As far a pay-per-view buys go, the UFC overtook all other events as the leading seller in 2006. As the UFC finds its way into international markets -- it's already set up deals in China and Mexico -- the expectation for each fight will continue to grow.
“Right now we’re the largest pay-per-view provider in the world,” White said. “Most of our fights do anywhere from 600,000 buys to over 1 million. Once we go global and have this platform and distribution, what’s the number we’re doing then? Is it 4 million, 8 million, 10 million? I don’t know, but it’s the fun part of growing this business and ultimately growing this sport.”
It’s for this reason those who scoffed when White said the UFC will someday rival the size of the NFL might become believers. Worldwide markets have already shown more of an interest in White’s brand than in the NFL.
At UFC 99, the first UFC event in Germany, longtime voice of the Octagon Bruce Buffer couldn’t believe that when he announced his catchphrase of, “It’s time,” the entire German audience not only knew it was coming but yelled it in unison with him.
“Concentrating on worldwide awareness and the marketability of the UFC is opening up opportunities in other countries,” Buffer said. “I can’t even walk around in the United Kingdom anymore without being recognized. It took one show in Germany to make them appreciate the athleticism of this event. What you saw in Germany, you’re going to see in other countries as we continue to move forward.”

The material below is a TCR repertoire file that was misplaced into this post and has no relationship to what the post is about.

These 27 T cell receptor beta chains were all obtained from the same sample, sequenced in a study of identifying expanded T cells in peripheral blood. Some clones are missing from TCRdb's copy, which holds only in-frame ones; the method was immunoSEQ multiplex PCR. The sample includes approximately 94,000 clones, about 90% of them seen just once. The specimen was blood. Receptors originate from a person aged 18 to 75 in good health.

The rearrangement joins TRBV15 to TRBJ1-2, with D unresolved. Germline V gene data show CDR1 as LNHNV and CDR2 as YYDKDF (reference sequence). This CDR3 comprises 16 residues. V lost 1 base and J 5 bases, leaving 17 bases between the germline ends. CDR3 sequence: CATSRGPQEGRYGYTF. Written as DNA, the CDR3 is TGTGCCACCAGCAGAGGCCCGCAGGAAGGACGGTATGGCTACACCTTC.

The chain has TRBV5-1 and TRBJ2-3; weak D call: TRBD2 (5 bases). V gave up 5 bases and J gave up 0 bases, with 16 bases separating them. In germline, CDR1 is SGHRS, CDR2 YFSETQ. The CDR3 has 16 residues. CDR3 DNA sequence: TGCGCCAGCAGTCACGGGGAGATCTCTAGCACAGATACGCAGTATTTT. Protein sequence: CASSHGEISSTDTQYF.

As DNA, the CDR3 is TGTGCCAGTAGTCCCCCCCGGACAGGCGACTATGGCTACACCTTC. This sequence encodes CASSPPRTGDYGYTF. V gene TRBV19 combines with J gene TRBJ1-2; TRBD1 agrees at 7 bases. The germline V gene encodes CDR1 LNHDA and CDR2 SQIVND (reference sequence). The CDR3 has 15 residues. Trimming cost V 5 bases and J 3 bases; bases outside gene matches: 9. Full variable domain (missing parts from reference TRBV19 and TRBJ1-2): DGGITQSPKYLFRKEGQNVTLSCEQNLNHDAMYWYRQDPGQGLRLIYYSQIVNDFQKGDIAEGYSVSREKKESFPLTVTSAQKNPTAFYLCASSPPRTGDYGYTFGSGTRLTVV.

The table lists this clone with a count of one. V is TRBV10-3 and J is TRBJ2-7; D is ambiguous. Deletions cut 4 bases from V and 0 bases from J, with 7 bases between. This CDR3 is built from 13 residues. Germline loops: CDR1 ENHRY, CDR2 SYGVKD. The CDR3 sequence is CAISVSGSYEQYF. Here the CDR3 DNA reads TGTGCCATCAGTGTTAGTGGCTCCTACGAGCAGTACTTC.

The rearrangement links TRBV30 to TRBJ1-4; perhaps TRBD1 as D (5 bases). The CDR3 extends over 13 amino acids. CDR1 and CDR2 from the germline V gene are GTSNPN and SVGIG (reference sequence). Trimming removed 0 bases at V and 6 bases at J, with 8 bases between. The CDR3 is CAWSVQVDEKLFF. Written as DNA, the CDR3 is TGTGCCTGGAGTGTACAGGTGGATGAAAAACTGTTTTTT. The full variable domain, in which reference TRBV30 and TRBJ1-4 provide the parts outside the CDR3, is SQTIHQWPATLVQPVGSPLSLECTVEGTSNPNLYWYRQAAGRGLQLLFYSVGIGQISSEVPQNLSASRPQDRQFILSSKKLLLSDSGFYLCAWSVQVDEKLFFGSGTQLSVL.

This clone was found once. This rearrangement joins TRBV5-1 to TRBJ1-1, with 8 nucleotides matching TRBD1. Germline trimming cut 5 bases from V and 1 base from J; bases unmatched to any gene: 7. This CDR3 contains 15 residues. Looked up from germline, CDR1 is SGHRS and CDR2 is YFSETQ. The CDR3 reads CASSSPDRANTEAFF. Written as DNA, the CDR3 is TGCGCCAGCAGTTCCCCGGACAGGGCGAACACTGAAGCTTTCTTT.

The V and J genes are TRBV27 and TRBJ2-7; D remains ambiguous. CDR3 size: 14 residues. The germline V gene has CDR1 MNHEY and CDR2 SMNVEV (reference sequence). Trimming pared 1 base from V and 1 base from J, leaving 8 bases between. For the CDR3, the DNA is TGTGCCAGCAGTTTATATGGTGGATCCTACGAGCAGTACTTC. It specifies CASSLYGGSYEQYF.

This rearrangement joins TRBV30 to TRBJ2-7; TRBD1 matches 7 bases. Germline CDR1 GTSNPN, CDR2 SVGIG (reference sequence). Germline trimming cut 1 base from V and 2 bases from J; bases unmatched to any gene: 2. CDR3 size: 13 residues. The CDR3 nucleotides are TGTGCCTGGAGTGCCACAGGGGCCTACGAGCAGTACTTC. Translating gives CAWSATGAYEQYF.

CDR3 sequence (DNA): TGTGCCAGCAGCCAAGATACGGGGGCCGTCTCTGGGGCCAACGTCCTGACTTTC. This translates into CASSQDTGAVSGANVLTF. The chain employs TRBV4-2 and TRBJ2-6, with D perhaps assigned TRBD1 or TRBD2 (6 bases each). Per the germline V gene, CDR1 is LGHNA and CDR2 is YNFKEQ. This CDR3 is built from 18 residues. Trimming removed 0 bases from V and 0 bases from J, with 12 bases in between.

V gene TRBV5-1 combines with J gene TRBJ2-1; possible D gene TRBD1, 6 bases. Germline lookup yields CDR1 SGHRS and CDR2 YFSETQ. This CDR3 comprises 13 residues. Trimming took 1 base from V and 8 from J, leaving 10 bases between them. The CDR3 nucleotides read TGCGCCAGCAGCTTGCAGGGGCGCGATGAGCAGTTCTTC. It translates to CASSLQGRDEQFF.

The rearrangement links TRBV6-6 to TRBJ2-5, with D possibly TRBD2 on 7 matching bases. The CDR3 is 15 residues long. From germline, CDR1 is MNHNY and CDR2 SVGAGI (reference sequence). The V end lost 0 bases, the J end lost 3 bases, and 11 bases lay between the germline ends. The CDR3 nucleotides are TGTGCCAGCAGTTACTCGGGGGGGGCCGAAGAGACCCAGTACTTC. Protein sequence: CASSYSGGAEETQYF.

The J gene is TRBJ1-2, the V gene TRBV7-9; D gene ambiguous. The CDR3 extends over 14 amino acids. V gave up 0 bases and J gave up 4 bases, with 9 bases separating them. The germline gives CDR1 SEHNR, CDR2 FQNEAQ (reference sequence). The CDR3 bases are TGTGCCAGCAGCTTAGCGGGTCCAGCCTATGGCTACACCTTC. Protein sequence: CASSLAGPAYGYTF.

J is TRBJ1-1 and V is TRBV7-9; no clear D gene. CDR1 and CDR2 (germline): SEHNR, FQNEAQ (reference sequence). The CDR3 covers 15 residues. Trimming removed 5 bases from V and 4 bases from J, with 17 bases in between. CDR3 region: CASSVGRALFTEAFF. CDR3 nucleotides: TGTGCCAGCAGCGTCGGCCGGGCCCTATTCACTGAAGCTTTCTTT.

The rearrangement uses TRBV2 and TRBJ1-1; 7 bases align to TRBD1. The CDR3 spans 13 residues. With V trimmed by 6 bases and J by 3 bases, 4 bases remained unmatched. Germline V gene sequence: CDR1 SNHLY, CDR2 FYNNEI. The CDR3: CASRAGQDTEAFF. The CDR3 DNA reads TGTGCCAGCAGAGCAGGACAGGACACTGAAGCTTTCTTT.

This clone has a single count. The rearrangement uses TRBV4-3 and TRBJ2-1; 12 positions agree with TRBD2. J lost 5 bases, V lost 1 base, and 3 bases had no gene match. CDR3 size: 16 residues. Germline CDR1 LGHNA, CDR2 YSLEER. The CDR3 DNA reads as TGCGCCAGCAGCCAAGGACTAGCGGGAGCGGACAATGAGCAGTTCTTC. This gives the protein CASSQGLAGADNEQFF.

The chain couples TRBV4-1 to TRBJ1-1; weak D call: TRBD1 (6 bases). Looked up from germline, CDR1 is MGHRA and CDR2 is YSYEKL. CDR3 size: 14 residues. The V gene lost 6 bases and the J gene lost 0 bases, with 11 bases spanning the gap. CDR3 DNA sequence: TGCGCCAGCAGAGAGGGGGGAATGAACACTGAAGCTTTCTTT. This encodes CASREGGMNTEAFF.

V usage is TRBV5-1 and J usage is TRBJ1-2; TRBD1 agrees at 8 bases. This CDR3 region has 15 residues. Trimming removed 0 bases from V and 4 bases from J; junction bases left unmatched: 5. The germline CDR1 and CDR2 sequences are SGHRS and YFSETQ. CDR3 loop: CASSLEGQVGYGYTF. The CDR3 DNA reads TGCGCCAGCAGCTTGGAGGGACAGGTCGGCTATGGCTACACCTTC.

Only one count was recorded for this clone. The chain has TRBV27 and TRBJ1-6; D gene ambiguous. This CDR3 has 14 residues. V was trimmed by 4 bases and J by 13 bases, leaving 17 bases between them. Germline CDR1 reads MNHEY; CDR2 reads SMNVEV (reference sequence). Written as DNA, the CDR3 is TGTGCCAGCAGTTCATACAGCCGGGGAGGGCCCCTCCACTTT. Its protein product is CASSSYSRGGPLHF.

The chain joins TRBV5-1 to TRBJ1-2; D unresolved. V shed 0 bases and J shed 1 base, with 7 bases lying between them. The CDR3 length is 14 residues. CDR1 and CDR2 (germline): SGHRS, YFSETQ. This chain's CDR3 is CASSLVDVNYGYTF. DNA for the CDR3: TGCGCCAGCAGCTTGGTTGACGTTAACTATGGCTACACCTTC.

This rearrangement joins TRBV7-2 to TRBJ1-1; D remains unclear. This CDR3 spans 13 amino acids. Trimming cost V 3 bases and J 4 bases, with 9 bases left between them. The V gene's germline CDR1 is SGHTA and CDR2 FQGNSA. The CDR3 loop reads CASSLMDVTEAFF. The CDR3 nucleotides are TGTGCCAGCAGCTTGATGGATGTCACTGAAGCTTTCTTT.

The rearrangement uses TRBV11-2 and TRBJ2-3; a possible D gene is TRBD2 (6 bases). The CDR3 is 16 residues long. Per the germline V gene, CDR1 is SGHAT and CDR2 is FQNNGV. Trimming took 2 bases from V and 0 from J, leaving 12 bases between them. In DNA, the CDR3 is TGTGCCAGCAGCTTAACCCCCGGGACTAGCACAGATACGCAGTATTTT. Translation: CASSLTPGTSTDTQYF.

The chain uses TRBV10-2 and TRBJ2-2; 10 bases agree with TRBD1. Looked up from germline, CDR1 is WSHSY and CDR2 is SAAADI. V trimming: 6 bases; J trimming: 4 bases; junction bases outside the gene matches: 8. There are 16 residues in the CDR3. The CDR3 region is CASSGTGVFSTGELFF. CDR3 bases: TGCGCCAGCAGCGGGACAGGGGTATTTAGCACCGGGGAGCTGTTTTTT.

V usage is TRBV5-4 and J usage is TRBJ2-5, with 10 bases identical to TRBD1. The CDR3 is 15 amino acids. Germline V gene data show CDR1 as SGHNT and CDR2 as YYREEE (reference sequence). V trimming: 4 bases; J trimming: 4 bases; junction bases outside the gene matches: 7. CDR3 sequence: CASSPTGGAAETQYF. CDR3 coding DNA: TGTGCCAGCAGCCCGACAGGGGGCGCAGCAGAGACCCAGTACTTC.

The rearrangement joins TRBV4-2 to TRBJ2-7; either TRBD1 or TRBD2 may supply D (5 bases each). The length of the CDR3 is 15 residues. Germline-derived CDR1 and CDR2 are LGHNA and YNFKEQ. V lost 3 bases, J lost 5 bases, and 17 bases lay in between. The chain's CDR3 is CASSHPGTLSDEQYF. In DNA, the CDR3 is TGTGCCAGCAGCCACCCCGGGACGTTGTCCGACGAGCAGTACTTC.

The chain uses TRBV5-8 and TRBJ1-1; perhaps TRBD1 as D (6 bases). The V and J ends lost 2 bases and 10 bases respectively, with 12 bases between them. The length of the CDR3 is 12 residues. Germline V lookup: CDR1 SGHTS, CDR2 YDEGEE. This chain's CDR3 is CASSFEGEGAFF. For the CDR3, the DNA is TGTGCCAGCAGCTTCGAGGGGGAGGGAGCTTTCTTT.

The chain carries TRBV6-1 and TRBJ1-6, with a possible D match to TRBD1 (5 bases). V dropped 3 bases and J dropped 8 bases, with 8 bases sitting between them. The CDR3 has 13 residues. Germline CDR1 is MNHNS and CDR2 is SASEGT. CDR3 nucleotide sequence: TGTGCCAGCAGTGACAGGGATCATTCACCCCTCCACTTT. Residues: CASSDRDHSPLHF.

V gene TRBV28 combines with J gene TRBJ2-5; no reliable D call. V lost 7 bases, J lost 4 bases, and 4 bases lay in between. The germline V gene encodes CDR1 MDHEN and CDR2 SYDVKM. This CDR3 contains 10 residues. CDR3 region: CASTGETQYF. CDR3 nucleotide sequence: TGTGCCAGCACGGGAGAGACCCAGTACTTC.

And when it comes down to it, that’s where the future of the UFC lies.
The ongoing efforts to sanction the sport and redefine it in the public’s eye are still important and will continue to be dealt with by White and the fighters themselves.
But after the enormous success of UFC 100, the questions are: How big can this thing really get? How many countries can it consume? Can an event like UFC 200 be an international Super Bowl?
“I think by UFC 200, we could certainly be the biggest sport in the world,” Lorenzo Fertitta said. “Who knows where it could be? We’re currently broadcast to over 400 million homes around the world. UFC 100 went live to 50 countries around the globe and another 20 or 30 took it on a delayed basis due to time change.
“As this sport continues to grow, you’re going to see us doing events all over the world in a big way. The whole goal is to build a global brand for fighting: the UFC.”
Brett Okamoto can be reached at 948-7817 or firstname.lastname@example.org.